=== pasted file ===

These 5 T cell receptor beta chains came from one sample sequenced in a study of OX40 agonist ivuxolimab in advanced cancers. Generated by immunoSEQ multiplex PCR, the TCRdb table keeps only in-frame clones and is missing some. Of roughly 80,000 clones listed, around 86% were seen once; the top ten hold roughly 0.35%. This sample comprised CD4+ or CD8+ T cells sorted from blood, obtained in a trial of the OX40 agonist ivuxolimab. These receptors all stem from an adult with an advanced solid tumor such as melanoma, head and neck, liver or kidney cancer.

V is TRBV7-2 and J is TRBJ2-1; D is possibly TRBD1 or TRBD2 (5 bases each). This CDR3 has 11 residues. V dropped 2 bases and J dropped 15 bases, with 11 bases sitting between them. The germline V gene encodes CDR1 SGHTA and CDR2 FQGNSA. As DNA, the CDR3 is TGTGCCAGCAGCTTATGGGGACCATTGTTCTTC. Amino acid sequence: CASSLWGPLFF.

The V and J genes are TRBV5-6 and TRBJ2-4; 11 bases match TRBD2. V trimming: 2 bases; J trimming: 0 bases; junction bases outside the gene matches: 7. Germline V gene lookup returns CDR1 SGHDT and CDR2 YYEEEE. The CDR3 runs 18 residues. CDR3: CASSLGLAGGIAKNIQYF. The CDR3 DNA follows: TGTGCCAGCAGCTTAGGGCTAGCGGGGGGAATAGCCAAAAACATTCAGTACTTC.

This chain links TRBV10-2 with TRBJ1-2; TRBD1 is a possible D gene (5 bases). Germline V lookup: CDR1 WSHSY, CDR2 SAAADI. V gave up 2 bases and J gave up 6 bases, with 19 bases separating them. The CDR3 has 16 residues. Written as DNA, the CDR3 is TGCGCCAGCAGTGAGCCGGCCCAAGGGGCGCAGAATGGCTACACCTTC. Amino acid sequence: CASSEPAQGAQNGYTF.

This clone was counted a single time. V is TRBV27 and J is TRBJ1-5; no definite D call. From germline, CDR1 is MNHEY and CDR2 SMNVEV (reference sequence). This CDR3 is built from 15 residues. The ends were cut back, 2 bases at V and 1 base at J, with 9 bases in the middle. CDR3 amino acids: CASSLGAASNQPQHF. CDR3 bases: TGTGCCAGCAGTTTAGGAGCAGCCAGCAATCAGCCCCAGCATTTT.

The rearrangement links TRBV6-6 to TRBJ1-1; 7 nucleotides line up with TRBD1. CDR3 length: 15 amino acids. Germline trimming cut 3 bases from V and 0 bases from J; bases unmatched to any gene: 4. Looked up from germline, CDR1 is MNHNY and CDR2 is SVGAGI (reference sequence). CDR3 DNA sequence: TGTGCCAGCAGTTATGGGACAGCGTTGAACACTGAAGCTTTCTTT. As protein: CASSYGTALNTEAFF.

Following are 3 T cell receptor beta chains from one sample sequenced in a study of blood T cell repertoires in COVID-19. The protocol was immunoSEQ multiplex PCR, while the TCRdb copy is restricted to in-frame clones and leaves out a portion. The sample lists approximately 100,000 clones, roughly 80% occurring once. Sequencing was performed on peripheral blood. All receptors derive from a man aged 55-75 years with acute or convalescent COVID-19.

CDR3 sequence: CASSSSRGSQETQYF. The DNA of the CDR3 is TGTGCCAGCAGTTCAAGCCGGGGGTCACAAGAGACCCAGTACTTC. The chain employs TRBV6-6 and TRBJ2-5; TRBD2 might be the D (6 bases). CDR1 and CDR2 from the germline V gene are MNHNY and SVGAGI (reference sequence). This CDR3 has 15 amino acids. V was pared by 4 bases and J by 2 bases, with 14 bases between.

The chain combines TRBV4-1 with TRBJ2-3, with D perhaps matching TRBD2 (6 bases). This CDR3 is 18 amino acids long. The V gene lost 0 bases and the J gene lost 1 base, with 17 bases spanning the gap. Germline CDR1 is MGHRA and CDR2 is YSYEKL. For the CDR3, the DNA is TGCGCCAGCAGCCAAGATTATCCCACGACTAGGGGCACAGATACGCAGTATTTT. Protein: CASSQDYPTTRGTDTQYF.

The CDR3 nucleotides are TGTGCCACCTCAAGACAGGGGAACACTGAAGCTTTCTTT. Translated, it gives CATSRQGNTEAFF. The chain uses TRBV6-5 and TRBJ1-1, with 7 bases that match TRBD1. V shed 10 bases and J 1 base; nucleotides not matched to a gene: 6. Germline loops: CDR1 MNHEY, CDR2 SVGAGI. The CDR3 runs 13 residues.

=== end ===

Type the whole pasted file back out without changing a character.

These 5 T cell receptor beta chains came from one sample sequenced in a study of OX40 agonist ivuxolimab in advanced cancers. Generated by immunoSEQ multiplex PCR, the TCRdb table keeps only in-frame clones and is missing some. Of roughly 80,000 clones listed, around 86% were seen once; the top ten hold roughly 0.35%. This sample comprised CD4+ or CD8+ T cells sorted from blood, obtained in a trial of the OX40 agonist ivuxolimab. These receptors all stem from an adult with an advanced solid tumor such as melanoma, head and neck, liver or kidney cancer.

V is TRBV7-2 and J is TRBJ2-1; D is possibly TRBD1 or TRBD2 (5 bases each). This CDR3 has 11 residues. V dropped 2 bases and J dropped 15 bases, with 11 bases sitting between them. The germline V gene encodes CDR1 SGHTA and CDR2 FQGNSA. As DNA, the CDR3 is TGTGCCAGCAGCTTATGGGGACCATTGTTCTTC. Amino acid sequence: CASSLWGPLFF.

The V and J genes are TRBV5-6 and TRBJ2-4; 11 bases match TRBD2. V trimming: 2 bases; J trimming: 0 bases; junction bases outside the gene matches: 7. Germline V gene lookup returns CDR1 SGHDT and CDR2 YYEEEE. The CDR3 runs 18 residues. CDR3: CASSLGLAGGIAKNIQYF. The CDR3 DNA follows: TGTGCCAGCAGCTTAGGGCTAGCGGGGGGAATAGCCAAAAACATTCAGTACTTC.

This chain links TRBV10-2 with TRBJ1-2; TRBD1 is a possible D gene (5 bases). Germline V lookup: CDR1 WSHSY, CDR2 SAAADI. V gave up 2 bases and J gave up 6 bases, with 19 bases separating them. The CDR3 has 16 residues. Written as DNA, the CDR3 is TGCGCCAGCAGTGAGCCGGCCCAAGGGGCGCAGAATGGCTACACCTTC. Amino acid sequence: CASSEPAQGAQNGYTF.

This clone was counted a single time. V is TRBV27 and J is TRBJ1-5; no definite D call. From germline, CDR1 is MNHEY and CDR2 SMNVEV (reference sequence). This CDR3 is built from 15 residues. The ends were cut back, 2 bases at V and 1 base at J, with 9 bases in the middle. CDR3 amino acids: CASSLGAASNQPQHF. CDR3 bases: TGTGCCAGCAGTTTAGGAGCAGCCAGCAATCAGCCCCAGCATTTT.

The rearrangement links TRBV6-6 to TRBJ1-1; 7 nucleotides line up with TRBD1. CDR3 length: 15 amino acids. Germline trimming cut 3 bases from V and 0 bases from J; bases unmatched to any gene: 4. Looked up from germline, CDR1 is MNHNY and CDR2 is SVGAGI (reference sequence). CDR3 DNA sequence: TGTGCCAGCAGTTATGGGACAGCGTTGAACACTGAAGCTTTCTTT. As protein: CASSYGTALNTEAFF.

Following are 3 T cell receptor beta chains from one sample sequenced in a study of blood T cell repertoires in COVID-19. The protocol was immunoSEQ multiplex PCR, while the TCRdb copy is restricted to in-frame clones and leaves out a portion. The sample lists approximately 100,000 clones, roughly 80% occurring once. Sequencing was performed on peripheral blood. All receptors derive from a man aged 55-75 years with acute or convalescent COVID-19.

CDR3 sequence: CASSSSRGSQETQYF. The DNA of the CDR3 is TGTGCCAGCAGTTCAAGCCGGGGGTCACAAGAGACCCAGTACTTC. The chain employs TRBV6-6 and TRBJ2-5; TRBD2 might be the D (6 bases). CDR1 and CDR2 from the germline V gene are MNHNY and SVGAGI (reference sequence). This CDR3 has 15 amino acids. V was pared by 4 bases and J by 2 bases, with 14 bases between.

The chain combines TRBV4-1 with TRBJ2-3, with D perhaps matching TRBD2 (6 bases). This CDR3 is 18 amino acids long. The V gene lost 0 bases and the J gene lost 1 base, with 17 bases spanning the gap. Germline CDR1 is MGHRA and CDR2 is YSYEKL. For the CDR3, the DNA is TGCGCCAGCAGCCAAGATTATCCCACGACTAGGGGCACAGATACGCAGTATTTT. Protein: CASSQDYPTTRGTDTQYF.

The CDR3 nucleotides are TGTGCCACCTCAAGACAGGGGAACACTGAAGCTTTCTTT. Translated, it gives CATSRQGNTEAFF. The chain uses TRBV6-5 and TRBJ1-1, with 7 bases that match TRBD1. V shed 10 bases and J 1 base; nucleotides not matched to a gene: 6. Germline loops: CDR1 MNHEY, CDR2 SVGAGI. The CDR3 runs 13 residues.